An abandoned city council meeting yesterday left scientific researchers without a forum to outline their ideas to reduce the environmental impact of Tauranga's sewage system.
The meeting failed to go ahead after not enough members arrived to make up numbers. The committee comprises four Tauranga city councillors and four iwi and hapu representatives.
The main item on the agenda of the wastewater management committee was to hear applications from four groups, including Papamoa sub-tribe Nga Potiki, on tapping into a special cash fund that is worth $250,000.
The money has been put aside by the council for projects that mitigate the adverse environmental effects of the city's sewerage system, including effects that offend Maori cultural and spiritual values.
Only four of the eight-member committee had shown up by the time the 10 minute deadline for the meeting to proceed was reached. Cr Rick Curach showed up a couple of minutes after the deadline but, by then, it was too late.
The immediate aftermath of the abandoned meeting saw chairman Murray Guy express frustration that he had not received advice that three members would be absent. Cr Curach, who would have brought the numbers up to the legal quorum of five members, did notify Mr Guy in advance that he would be late.
"It suggests we have participants that don't give the level of respect to these processes that they should. They should be more accountable."
It turned out that one of the missing members, Cr Bill Faulkner, was on leave of absence from council duties but this had not been communicated to Cr Guy who exclaimed soon after the meeting broke up: "We don't know where Bill is."
No apologies were received from the two iwi representatives including Carlton Bidois.
Mr Bidois told the Bay of Plenty Times that he did not receive the agenda to say the meeting was on, even though he sometimes did not receive agendas until very late because he was among the Te Puna people who opted to pick up their mail from the store rather than pay rural delivery charges.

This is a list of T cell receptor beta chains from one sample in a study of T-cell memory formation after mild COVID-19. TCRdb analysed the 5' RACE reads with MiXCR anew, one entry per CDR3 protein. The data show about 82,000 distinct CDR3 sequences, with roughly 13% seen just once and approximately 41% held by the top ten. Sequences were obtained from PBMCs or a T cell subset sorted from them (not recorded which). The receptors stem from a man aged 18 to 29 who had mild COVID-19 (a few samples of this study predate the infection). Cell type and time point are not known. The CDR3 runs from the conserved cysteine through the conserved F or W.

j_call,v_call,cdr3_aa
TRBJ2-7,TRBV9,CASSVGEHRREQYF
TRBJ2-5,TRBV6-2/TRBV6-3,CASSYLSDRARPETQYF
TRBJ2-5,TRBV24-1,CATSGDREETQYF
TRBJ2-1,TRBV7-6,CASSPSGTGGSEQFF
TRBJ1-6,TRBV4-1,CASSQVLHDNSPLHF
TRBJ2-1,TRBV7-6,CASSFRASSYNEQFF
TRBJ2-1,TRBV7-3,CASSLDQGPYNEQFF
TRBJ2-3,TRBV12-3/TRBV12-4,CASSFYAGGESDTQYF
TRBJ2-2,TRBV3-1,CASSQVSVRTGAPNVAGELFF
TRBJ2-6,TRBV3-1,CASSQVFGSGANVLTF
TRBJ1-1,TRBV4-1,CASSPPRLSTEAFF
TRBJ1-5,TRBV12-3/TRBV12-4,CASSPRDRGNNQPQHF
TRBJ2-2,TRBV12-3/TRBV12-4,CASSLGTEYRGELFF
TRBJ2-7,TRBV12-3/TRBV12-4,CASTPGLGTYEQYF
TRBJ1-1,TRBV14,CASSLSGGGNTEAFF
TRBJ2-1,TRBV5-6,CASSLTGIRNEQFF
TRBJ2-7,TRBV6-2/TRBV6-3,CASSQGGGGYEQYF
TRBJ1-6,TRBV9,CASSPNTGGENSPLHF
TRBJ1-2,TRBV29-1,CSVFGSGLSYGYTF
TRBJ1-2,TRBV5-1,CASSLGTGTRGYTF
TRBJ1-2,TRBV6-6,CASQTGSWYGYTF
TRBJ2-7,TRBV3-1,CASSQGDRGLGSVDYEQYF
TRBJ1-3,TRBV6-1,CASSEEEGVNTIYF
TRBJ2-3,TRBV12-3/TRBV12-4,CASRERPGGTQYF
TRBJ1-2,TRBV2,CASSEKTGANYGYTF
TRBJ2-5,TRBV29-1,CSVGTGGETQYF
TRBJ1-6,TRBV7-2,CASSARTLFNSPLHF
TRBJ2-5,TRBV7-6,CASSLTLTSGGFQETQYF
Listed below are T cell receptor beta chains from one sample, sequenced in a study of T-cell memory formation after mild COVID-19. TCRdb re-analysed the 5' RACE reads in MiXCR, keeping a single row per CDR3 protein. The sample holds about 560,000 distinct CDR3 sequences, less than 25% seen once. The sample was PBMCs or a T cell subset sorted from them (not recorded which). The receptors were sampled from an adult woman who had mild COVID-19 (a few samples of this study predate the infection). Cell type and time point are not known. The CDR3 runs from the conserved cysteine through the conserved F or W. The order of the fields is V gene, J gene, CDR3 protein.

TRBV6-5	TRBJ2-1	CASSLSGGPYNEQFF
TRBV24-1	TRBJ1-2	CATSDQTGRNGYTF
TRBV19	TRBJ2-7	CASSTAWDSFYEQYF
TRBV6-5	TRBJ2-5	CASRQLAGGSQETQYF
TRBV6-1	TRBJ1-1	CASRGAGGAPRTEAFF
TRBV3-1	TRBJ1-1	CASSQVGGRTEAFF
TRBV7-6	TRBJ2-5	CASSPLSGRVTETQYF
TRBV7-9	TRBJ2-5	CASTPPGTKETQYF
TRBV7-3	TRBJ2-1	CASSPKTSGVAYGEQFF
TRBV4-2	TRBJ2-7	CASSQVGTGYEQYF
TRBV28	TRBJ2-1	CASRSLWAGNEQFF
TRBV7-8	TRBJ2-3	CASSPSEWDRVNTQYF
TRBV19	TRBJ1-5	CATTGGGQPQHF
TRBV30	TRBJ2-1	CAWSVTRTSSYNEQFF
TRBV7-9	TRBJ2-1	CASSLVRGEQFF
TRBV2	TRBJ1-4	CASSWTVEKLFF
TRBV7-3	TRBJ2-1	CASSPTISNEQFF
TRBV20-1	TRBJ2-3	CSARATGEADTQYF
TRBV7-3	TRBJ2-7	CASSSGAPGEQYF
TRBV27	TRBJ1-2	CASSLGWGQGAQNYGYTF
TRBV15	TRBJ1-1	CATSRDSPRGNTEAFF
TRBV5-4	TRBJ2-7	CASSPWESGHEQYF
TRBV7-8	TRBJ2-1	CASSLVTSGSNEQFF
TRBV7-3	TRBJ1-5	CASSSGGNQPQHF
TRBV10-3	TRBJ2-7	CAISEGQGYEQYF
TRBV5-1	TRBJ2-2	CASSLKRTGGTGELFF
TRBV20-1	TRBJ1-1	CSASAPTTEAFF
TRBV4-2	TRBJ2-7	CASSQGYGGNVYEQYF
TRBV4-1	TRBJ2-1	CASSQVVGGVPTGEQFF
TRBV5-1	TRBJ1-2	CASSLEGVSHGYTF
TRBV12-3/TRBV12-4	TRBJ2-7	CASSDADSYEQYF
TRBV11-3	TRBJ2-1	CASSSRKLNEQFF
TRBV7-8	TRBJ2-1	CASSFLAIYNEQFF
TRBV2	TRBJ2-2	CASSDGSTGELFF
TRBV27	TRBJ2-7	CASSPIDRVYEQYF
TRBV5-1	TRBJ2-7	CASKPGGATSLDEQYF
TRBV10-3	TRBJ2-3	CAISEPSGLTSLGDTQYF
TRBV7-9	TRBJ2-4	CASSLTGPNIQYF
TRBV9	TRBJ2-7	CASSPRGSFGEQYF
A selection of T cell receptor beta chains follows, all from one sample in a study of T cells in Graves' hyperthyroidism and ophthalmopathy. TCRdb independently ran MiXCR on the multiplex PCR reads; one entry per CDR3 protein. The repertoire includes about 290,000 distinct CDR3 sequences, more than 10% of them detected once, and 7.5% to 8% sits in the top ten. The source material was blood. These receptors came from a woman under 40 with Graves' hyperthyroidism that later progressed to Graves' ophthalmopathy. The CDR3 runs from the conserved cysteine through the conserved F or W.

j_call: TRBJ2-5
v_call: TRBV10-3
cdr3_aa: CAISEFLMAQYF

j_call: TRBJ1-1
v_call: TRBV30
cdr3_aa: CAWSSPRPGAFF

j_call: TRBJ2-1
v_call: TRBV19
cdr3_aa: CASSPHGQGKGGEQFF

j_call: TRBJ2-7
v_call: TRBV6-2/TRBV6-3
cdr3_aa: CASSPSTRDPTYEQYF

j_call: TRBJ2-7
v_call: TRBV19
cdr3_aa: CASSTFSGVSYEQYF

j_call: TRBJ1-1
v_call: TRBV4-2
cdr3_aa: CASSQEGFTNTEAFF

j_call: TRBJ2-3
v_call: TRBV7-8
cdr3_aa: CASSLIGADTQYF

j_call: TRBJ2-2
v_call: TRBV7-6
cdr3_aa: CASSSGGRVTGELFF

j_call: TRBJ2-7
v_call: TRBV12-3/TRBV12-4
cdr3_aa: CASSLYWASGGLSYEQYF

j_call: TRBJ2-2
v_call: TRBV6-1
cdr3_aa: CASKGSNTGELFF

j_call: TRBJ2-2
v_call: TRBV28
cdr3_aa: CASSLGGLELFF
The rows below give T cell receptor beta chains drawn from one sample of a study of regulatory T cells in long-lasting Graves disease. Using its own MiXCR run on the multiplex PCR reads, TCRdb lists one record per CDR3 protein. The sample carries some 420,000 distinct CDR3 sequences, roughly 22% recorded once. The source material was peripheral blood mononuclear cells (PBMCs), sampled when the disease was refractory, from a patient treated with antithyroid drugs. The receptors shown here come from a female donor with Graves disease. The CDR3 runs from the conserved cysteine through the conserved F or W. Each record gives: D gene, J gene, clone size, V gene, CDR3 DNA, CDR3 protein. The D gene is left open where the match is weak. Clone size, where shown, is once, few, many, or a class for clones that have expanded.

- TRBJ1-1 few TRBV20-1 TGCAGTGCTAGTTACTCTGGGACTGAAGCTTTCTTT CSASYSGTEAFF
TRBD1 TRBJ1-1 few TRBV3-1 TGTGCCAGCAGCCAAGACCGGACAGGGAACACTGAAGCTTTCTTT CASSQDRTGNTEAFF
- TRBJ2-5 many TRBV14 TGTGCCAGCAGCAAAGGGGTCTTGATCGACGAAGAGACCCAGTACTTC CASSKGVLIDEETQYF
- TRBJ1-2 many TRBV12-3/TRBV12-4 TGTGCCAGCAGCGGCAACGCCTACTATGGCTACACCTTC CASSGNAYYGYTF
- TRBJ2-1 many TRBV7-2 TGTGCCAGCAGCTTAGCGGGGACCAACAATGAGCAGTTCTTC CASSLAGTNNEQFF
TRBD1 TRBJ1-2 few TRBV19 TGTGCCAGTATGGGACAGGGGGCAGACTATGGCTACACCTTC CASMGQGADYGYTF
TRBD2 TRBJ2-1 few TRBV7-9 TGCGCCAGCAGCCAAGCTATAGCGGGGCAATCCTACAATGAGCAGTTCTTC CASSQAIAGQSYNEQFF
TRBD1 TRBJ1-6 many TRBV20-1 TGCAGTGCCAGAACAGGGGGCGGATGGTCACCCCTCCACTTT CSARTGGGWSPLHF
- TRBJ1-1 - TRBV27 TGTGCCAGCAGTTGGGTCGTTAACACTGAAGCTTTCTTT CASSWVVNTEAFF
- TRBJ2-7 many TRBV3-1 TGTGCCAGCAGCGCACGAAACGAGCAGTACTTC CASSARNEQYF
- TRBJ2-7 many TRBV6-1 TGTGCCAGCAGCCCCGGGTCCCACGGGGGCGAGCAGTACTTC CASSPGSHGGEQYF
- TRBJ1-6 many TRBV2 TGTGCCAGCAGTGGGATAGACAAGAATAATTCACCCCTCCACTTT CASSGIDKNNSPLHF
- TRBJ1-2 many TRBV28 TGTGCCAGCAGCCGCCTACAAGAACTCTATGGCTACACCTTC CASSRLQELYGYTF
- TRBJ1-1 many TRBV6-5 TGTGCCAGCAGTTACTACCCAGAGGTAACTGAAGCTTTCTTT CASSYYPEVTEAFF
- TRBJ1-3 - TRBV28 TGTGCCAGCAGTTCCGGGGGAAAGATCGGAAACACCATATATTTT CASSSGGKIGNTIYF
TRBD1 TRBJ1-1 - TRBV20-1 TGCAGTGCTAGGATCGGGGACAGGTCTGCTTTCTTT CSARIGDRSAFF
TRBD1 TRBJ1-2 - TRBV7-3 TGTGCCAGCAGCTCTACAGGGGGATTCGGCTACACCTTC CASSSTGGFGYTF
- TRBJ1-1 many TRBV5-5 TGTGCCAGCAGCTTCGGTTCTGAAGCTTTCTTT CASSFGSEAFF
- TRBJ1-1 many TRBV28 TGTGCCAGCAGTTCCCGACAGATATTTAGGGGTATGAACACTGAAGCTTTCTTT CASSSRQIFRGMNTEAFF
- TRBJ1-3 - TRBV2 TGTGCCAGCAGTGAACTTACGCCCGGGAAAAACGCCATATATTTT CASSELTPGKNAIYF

He picked up his mail two days ago from the store, by which time the agendas would have been mailed out. He speculated that it may have been because 10 other people in his area had C Bidois as their initials.
"It is ironic that someone moans when I am absent because I am hardly ever absent from meetings. Most meetings I miss are because I don't receive the agendas on time."
Mr Bidois is on a number of groups and organisations linking iwi with Western Bay local authorities.
An attempt by the Bay of Plenty Times to contact the other missing iwi representative was unsuccessful.
Those who showed up on time yesterday were Cr Guy, Cr Bill Grainger, Matire Duncan (Nga Potiki) and Colin Reeder (Nga Potiki).
Nga Potiki's Tamapahore Trust was hoping to qualify for funding for its Te Tahuna o Rangataua research project.
Other applicants included Dr Michael Morris' project to research the relationship between sea lettuce and wastewater discharges into Rangataua Bay; and an Auckland University project to combine science and culture to mitigate the effects of sewage treatment on Tauranga Harbour.
No previous applicants have succeeded in obtaining funding since the committee was established nearly four years ago.
Yesterday's meeting will be rescheduled to a later date - probably next month.